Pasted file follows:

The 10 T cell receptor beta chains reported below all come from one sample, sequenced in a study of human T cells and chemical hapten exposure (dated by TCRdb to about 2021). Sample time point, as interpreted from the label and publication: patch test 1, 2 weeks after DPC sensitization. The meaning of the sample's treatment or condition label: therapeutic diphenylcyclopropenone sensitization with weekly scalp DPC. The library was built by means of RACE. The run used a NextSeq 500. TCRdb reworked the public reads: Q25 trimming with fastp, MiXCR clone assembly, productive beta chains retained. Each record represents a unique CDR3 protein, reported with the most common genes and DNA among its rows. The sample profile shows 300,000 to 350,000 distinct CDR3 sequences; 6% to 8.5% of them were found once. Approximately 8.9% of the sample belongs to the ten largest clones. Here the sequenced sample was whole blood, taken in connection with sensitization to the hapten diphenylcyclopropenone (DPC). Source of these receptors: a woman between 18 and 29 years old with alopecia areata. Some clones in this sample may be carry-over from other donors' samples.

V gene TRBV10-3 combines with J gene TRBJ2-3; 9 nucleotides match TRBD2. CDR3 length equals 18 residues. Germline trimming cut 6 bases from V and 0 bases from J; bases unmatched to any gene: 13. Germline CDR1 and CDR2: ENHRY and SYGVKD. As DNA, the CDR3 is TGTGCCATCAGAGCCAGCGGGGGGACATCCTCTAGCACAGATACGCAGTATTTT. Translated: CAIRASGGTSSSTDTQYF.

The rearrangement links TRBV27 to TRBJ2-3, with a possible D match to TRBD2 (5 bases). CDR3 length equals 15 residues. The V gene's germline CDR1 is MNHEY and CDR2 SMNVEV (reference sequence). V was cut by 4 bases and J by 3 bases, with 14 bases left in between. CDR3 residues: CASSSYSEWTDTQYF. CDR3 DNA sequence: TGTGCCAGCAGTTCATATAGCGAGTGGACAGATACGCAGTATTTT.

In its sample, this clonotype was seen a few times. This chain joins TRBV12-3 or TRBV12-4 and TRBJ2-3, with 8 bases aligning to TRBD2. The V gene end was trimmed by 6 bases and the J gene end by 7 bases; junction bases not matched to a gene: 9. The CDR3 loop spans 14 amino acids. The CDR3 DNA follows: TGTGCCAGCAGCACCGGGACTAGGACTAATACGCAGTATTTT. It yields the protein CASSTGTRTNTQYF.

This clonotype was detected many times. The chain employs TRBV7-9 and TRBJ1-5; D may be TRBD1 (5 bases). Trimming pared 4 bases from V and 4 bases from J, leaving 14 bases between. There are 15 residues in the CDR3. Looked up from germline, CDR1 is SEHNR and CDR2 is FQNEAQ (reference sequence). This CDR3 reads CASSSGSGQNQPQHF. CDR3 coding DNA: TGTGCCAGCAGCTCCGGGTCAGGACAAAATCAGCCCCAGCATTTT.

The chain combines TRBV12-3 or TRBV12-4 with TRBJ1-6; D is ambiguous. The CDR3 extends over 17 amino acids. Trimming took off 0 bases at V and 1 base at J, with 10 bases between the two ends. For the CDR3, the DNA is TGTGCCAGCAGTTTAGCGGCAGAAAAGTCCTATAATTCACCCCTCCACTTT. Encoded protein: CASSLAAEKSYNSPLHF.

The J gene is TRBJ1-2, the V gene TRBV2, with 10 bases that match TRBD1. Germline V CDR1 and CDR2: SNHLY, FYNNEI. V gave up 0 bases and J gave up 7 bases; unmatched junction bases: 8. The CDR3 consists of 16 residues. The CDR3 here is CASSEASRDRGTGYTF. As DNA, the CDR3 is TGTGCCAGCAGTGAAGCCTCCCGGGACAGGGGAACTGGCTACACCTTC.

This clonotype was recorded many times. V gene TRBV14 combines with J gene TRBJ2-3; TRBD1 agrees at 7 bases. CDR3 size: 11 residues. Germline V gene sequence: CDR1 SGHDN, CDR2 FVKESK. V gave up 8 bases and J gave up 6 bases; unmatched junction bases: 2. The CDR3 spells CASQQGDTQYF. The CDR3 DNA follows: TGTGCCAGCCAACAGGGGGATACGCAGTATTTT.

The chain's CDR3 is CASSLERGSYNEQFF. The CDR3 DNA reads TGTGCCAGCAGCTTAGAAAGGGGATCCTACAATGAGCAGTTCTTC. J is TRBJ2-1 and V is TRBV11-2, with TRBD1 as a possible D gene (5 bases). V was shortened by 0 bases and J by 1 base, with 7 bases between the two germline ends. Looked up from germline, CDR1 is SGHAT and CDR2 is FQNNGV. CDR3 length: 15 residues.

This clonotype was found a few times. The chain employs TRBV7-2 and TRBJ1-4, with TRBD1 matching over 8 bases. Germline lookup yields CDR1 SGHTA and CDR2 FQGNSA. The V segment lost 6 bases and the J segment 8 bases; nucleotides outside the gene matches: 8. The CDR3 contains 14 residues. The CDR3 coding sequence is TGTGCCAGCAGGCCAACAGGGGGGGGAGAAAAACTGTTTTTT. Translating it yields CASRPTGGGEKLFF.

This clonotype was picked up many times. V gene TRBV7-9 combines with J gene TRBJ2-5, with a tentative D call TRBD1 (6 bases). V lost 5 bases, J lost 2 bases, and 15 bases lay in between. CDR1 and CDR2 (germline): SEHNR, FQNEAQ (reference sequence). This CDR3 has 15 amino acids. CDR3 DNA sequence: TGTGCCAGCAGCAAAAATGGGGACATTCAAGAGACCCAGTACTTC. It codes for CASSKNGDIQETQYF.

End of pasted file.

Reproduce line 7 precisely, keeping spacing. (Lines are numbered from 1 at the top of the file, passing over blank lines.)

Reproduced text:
The J gene is TRBJ1-2, the V gene TRBV2, with 10 bases that match TRBD1. Germline V CDR1 and CDR2: SNHLY, FYNNEI. V gave up 0 bases and J gave up 7 bases; unmatched junction bases: 8. The CDR3 consists of 16 residues. The CDR3 here is CASSEASRDRGTGYTF. As DNA, the CDR3 is TGTGCCAGCAGTGAAGCCTCCCGGGACAGGGGAACTGGCTACACCTTC.